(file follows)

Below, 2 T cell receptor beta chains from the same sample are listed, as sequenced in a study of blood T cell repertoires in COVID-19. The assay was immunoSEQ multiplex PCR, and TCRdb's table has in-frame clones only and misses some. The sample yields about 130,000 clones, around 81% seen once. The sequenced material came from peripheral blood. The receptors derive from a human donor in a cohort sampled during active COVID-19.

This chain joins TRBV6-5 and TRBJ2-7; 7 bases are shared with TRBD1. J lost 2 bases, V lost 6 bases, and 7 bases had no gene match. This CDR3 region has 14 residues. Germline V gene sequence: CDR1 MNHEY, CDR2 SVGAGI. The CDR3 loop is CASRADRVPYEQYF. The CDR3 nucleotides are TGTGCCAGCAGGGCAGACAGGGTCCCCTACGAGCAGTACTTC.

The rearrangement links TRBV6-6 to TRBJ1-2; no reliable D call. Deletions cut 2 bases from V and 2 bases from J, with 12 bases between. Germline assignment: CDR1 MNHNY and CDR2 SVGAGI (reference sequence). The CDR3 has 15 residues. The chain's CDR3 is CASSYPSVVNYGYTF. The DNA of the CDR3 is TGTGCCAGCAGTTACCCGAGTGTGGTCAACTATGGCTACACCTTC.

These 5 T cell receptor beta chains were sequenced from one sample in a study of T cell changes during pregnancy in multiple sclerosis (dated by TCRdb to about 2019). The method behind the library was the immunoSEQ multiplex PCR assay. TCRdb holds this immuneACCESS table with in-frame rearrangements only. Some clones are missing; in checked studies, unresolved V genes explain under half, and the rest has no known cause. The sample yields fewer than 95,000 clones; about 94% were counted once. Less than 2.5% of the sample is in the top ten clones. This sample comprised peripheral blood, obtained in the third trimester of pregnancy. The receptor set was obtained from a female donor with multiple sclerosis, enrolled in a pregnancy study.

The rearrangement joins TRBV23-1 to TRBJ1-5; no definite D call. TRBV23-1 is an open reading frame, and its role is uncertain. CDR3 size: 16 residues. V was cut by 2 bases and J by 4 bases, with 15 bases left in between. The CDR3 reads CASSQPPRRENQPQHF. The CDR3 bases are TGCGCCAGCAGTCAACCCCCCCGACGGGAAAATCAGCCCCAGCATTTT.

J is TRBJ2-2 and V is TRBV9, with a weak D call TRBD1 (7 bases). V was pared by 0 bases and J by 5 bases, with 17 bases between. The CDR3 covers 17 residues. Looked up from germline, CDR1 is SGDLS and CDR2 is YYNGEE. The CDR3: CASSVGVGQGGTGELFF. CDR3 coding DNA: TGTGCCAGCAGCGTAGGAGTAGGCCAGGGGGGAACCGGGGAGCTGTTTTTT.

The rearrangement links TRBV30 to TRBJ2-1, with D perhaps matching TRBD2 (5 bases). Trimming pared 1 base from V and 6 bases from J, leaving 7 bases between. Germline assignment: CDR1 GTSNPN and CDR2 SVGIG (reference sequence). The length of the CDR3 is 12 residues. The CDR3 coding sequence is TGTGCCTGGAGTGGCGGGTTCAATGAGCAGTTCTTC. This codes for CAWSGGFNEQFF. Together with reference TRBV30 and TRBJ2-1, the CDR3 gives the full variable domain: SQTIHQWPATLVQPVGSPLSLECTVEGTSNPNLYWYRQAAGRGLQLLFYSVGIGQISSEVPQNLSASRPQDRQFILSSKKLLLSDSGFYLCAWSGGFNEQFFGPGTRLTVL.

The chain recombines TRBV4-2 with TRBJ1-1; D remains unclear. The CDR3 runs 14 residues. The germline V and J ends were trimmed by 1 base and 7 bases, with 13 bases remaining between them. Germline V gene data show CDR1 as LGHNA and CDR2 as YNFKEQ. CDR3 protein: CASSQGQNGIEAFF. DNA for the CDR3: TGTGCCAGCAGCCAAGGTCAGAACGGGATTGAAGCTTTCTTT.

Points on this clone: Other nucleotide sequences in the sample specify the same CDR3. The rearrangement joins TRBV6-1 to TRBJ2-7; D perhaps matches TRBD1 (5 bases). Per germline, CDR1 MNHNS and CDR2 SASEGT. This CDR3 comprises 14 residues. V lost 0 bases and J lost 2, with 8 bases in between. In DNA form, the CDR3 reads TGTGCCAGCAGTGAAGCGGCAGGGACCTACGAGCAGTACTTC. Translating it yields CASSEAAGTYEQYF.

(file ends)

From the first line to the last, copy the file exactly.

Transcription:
Below, 2 T cell receptor beta chains from the same sample are listed, as sequenced in a study of blood T cell repertoires in COVID-19. The assay was immunoSEQ multiplex PCR, and TCRdb's table has in-frame clones only and misses some. The sample yields about 130,000 clones, around 81% seen once. The sequenced material came from peripheral blood. The receptors derive from a human donor in a cohort sampled during active COVID-19.

This chain joins TRBV6-5 and TRBJ2-7; 7 bases are shared with TRBD1. J lost 2 bases, V lost 6 bases, and 7 bases had no gene match. This CDR3 region has 14 residues. Germline V gene sequence: CDR1 MNHEY, CDR2 SVGAGI. The CDR3 loop is CASRADRVPYEQYF. The CDR3 nucleotides are TGTGCCAGCAGGGCAGACAGGGTCCCCTACGAGCAGTACTTC.

The rearrangement links TRBV6-6 to TRBJ1-2; no reliable D call. Deletions cut 2 bases from V and 2 bases from J, with 12 bases between. Germline assignment: CDR1 MNHNY and CDR2 SVGAGI (reference sequence). The CDR3 has 15 residues. The chain's CDR3 is CASSYPSVVNYGYTF. The DNA of the CDR3 is TGTGCCAGCAGTTACCCGAGTGTGGTCAACTATGGCTACACCTTC.

These 5 T cell receptor beta chains were sequenced from one sample in a study of T cell changes during pregnancy in multiple sclerosis (dated by TCRdb to about 2019). The method behind the library was the immunoSEQ multiplex PCR assay. TCRdb holds this immuneACCESS table with in-frame rearrangements only. Some clones are missing; in checked studies, unresolved V genes explain under half, and the rest has no known cause. The sample yields fewer than 95,000 clones; about 94% were counted once. Less than 2.5% of the sample is in the top ten clones. This sample comprised peripheral blood, obtained in the third trimester of pregnancy. The receptor set was obtained from a female donor with multiple sclerosis, enrolled in a pregnancy study.

The rearrangement joins TRBV23-1 to TRBJ1-5; no definite D call. TRBV23-1 is an open reading frame, and its role is uncertain. CDR3 size: 16 residues. V was cut by 2 bases and J by 4 bases, with 15 bases left in between. The CDR3 reads CASSQPPRRENQPQHF. The CDR3 bases are TGCGCCAGCAGTCAACCCCCCCGACGGGAAAATCAGCCCCAGCATTTT.

J is TRBJ2-2 and V is TRBV9, with a weak D call TRBD1 (7 bases). V was pared by 0 bases and J by 5 bases, with 17 bases between. The CDR3 covers 17 residues. Looked up from germline, CDR1 is SGDLS and CDR2 is YYNGEE. The CDR3: CASSVGVGQGGTGELFF. CDR3 coding DNA: TGTGCCAGCAGCGTAGGAGTAGGCCAGGGGGGAACCGGGGAGCTGTTTTTT.

The rearrangement links TRBV30 to TRBJ2-1, with D perhaps matching TRBD2 (5 bases). Trimming pared 1 base from V and 6 bases from J, leaving 7 bases between. Germline assignment: CDR1 GTSNPN and CDR2 SVGIG (reference sequence). The length of the CDR3 is 12 residues. The CDR3 coding sequence is TGTGCCTGGAGTGGCGGGTTCAATGAGCAGTTCTTC. This codes for CAWSGGFNEQFF. Together with reference TRBV30 and TRBJ2-1, the CDR3 gives the full variable domain: SQTIHQWPATLVQPVGSPLSLECTVEGTSNPNLYWYRQAAGRGLQLLFYSVGIGQISSEVPQNLSASRPQDRQFILSSKKLLLSDSGFYLCAWSGGFNEQFFGPGTRLTVL.

The chain recombines TRBV4-2 with TRBJ1-1; D remains unclear. The CDR3 runs 14 residues. The germline V and J ends were trimmed by 1 base and 7 bases, with 13 bases remaining between them. Germline V gene data show CDR1 as LGHNA and CDR2 as YNFKEQ. CDR3 protein: CASSQGQNGIEAFF. DNA for the CDR3: TGTGCCAGCAGCCAAGGTCAGAACGGGATTGAAGCTTTCTTT.

Points on this clone: Other nucleotide sequences in the sample specify the same CDR3. The rearrangement joins TRBV6-1 to TRBJ2-7; D perhaps matches TRBD1 (5 bases). Per germline, CDR1 MNHNS and CDR2 SASEGT. This CDR3 comprises 14 residues. V lost 0 bases and J lost 2, with 8 bases in between. In DNA form, the CDR3 reads TGTGCCAGCAGTGAAGCGGCAGGGACCTACGAGCAGTACTTC. Translating it yields CASSEAAGTYEQYF.